Ghaziabad: CREDAI writes to PMO to allow insolvency proceedings only if two-third allottees want it

The agency was of the view that the insolvency law is being implemented in a wrong way and steps should be taken to stop misuse of the law, which is being used to arm twist developers and causing delays in the delivery of projects

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CREDAI Ghaziabad today raised its concern over the increasing number of insolvency cases against the developers as till date more than 1,000 cases have been filed under insolvency since June 2018 against real estate companies. The agency was of the view that the insolvency law is being implemented in a wrong way and steps should be taken to stop misuse of the law, which is being used to arm twist developers and causing delays in the delivery of projects. Highlighting the matter, the industry association has written to the Prime Minister’s office demanding that the consent of 2/3rd of allottees of a real estate project should be required to trigger IBC proceedings against a promoter.

In July 2019, the government had shown intent that it would amend the 2016 insolvency law, a signature reform of PM Narendra Modi’s first term. The legislation was getting mired in frustrating legal delays and bizarre judgments, threatening to scare off global investors.

Talking about the developed and delivered projects being dragged into insolvency proceedings, Gaurav Gupta, president, CREDAI Ghaziabad, said, “Housing sector is the biggest employer of unskilled and semi-skilled workforce in the country. Slowdown in housing over the last five years has majorly impacted the job scenario. In a project with 500 home buyers, one single home buyer can drag a company under insolvency. This jeopardizes the investment made by the rest of 499 homebuyers, loans given by the banks, credit given by suppliers and promoters equity. Problem arises when all genuine home buyers want delivery of their home and they are rightfully entitled to the delay-compensation under RERA.”

The organization unanimously was of the view that RERA should have sole jurisdiction on customer disputes to the exclusion of other fora like consumer forums, NCDRC and NCLT. “If RERA is satisfied that the company deserves to be dealt under IBC then RERA can refer the matter to NCLT. However, such matters must have favour of 2/3 homebuyers. Reference to NCLT by a homebuyer should go through RERA, whose primary concern is completion of project and ensuring the interest of larger body of customers and stakeholders. There should also be a change in NCLT Law and a single home buyer should not be allowed to initiate insolvency proceeding against a project,” said Vijay Jindal, Chairman, CREDAI Ghaziabad.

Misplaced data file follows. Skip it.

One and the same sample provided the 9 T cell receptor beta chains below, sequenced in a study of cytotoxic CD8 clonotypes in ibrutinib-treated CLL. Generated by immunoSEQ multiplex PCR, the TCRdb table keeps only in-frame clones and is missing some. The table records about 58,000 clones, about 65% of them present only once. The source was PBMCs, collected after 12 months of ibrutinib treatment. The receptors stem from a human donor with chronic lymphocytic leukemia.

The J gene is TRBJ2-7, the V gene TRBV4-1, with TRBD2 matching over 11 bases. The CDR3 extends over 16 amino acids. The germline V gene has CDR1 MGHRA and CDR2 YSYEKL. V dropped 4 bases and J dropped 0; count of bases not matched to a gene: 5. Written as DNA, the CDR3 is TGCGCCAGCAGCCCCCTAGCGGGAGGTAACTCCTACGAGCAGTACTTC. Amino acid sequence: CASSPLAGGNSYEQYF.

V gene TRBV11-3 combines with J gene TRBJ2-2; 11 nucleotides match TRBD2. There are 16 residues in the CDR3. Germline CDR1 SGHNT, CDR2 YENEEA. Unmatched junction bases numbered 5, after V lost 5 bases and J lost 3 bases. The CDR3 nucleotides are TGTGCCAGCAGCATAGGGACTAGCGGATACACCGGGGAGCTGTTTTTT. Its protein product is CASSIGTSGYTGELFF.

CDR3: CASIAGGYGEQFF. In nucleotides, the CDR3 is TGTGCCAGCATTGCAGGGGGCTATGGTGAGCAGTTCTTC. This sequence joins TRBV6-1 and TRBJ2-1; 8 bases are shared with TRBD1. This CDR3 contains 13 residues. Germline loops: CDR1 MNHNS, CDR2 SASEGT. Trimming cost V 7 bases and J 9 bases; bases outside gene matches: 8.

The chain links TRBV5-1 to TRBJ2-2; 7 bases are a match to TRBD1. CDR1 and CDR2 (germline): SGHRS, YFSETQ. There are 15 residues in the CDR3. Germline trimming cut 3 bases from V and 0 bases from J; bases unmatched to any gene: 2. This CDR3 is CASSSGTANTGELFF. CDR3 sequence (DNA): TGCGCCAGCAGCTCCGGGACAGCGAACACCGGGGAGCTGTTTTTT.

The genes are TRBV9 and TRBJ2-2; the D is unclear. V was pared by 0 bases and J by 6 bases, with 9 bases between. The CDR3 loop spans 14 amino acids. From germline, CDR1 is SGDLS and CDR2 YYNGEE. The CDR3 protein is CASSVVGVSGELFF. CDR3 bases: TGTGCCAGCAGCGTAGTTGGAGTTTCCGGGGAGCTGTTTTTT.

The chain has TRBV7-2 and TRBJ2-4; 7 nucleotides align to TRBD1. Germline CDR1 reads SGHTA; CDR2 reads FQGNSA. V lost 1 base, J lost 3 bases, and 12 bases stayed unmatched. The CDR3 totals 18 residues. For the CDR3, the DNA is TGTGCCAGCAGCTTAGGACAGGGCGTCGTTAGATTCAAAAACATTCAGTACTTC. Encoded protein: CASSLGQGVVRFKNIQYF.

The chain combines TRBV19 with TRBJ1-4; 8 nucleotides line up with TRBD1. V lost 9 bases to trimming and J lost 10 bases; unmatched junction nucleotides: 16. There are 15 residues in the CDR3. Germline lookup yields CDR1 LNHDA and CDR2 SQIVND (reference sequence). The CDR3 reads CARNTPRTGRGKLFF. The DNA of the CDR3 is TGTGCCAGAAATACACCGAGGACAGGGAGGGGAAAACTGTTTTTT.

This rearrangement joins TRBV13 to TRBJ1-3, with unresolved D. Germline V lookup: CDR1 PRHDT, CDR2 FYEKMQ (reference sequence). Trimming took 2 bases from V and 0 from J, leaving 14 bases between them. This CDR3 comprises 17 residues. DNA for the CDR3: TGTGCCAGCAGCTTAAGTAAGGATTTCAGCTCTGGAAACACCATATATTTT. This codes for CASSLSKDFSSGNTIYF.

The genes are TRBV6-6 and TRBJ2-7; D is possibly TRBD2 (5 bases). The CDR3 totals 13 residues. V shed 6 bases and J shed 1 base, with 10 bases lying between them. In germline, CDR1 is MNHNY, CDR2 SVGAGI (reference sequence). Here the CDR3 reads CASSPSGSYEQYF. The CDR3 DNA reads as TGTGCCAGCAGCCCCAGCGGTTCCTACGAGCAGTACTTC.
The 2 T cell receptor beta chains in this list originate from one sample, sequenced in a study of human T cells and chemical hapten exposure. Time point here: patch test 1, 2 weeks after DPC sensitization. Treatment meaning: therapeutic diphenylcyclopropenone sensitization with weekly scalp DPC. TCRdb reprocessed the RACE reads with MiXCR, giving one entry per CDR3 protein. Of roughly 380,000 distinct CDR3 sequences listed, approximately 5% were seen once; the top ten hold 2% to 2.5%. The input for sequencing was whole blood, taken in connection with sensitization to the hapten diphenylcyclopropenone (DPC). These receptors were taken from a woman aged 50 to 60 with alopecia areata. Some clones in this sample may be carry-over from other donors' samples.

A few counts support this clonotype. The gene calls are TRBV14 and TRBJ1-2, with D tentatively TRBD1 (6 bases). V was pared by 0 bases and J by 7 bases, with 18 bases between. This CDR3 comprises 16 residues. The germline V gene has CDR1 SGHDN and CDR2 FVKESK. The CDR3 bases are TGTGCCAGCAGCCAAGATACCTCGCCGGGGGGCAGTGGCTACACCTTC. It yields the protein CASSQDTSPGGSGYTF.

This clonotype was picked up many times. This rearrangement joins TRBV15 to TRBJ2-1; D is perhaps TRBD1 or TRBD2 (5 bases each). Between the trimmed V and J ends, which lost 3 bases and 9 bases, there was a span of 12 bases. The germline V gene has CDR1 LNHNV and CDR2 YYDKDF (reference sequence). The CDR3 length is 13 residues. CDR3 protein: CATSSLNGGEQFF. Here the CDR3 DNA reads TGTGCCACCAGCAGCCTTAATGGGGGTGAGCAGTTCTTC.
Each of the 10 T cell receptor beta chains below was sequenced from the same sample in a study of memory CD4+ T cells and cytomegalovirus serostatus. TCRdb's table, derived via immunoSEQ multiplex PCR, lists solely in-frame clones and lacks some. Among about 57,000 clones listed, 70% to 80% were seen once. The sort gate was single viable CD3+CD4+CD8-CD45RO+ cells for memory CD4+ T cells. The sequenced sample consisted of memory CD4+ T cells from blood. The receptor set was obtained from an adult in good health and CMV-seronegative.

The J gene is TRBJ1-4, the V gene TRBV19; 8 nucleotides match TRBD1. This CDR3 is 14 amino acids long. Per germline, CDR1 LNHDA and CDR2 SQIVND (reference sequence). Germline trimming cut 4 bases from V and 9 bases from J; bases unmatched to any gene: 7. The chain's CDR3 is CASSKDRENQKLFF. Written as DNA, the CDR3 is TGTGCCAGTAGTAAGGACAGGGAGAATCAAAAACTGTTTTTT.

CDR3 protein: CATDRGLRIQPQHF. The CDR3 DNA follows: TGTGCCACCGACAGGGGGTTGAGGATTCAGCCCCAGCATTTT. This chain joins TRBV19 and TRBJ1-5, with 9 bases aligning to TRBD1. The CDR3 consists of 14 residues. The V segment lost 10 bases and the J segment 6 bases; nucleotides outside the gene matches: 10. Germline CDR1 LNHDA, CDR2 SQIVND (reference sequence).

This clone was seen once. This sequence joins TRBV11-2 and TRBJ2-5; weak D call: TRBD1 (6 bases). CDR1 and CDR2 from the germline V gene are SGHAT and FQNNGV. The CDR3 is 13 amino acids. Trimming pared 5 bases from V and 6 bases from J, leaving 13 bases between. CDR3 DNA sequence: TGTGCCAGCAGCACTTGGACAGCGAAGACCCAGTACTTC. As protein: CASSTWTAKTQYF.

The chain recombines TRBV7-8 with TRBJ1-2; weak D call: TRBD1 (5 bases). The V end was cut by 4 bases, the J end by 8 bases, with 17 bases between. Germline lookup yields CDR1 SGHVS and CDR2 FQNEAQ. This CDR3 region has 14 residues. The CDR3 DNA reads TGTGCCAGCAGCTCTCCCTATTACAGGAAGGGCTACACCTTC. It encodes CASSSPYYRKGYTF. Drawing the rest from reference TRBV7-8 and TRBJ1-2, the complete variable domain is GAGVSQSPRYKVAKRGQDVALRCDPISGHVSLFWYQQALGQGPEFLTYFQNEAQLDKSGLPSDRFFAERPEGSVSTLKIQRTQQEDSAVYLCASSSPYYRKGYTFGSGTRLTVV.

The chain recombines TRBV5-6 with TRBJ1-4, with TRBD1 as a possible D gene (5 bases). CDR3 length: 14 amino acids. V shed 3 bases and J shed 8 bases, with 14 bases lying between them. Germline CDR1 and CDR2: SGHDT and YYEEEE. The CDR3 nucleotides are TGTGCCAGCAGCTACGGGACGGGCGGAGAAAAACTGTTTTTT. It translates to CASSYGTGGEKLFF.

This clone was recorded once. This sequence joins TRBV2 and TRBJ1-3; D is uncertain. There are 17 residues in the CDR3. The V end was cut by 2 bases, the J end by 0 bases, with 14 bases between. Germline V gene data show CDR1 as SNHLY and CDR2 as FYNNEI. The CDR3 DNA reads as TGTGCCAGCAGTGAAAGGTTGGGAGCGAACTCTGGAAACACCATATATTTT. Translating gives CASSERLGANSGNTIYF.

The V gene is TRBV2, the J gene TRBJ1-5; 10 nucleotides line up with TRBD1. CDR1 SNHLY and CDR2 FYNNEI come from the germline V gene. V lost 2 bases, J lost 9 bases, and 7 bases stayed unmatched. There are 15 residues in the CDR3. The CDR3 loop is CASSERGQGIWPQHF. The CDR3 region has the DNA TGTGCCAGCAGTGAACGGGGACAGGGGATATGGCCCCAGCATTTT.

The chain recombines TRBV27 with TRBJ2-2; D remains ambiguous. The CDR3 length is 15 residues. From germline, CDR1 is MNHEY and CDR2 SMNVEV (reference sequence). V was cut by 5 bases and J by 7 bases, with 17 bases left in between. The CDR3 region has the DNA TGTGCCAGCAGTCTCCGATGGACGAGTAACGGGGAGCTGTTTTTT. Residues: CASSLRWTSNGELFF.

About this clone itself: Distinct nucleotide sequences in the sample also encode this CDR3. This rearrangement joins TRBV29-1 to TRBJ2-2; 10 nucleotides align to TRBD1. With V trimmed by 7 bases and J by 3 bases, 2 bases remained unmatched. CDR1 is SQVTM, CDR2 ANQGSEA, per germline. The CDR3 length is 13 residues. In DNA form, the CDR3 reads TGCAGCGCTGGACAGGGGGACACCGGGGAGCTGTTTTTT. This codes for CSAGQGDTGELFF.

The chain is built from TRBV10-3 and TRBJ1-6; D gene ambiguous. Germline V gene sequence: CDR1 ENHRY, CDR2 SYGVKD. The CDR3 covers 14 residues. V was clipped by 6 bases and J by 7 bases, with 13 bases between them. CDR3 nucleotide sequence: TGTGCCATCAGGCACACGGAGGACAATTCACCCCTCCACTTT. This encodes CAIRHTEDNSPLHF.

Housing sector supports 257 sectors and no other sector has such a large supply chain. Slowdown in housing sector impacts the entire ecosystem of 257 sectors, impacting jobs, revenue and ultimately the GDP. “Approving authorities should be brought under the ambit of RERA to minimize delays,” adds Gupta.

Alleging that not all homebuyers want their money back or to take the company under insolvency, Jindal said, “It is only the speculator who invests for financial gains only, and is interested in using this mechanism to coerce the developer to refund his investment along with hefty compensation. Parliament’s intention was to protect the investment of the homebuyer in case a company goes under insolvency. Hence homebuyer was given status of financial creditor (FC). However, in practice, a single home buyer is dragging a company under insolvency. This was never the intent.”

The organization said that RERA has been instituted to resolve all real estate issues and under RERA, if the developer wants to revise the building plan, he needs consent of 2/3 home buyers. However something as serious as insolvency can be initiated by one single home buyer.

The association also showed concern on the interest charged on dues by local bodies. It was of the view that this interest on dues should in sync with RERA interest charges between buyer and developer. Dues should be charged when the work of local body has reached a certain stage of construction and developers have not paid the dues timely. Local bodies should come under the purview of RERA and interest should not be charged if work has not been done. Other steps needed for faster real estate growth, the association felt is the last-mile funding though policy initiatives to attract foreign funding for new projects and banks should also come forward for funding. “Concentration only on stuck projects is not only the solution, newer construction is also needed and government’s help through policy initiatives that can ease in doing business are required. If attention in new construction is not given by the government then this part of real estate will also go in stress, thus banks should come forward to solve the liquidity issues in new projects,” says Vipul Giri, Secretary, CREDAI Ghaziabad. He was also of the view that all the authorities should adopt steps taken by the government to streamline the sector and any delay in adoption of measures affect the performance of the sector as a whole.

(PR)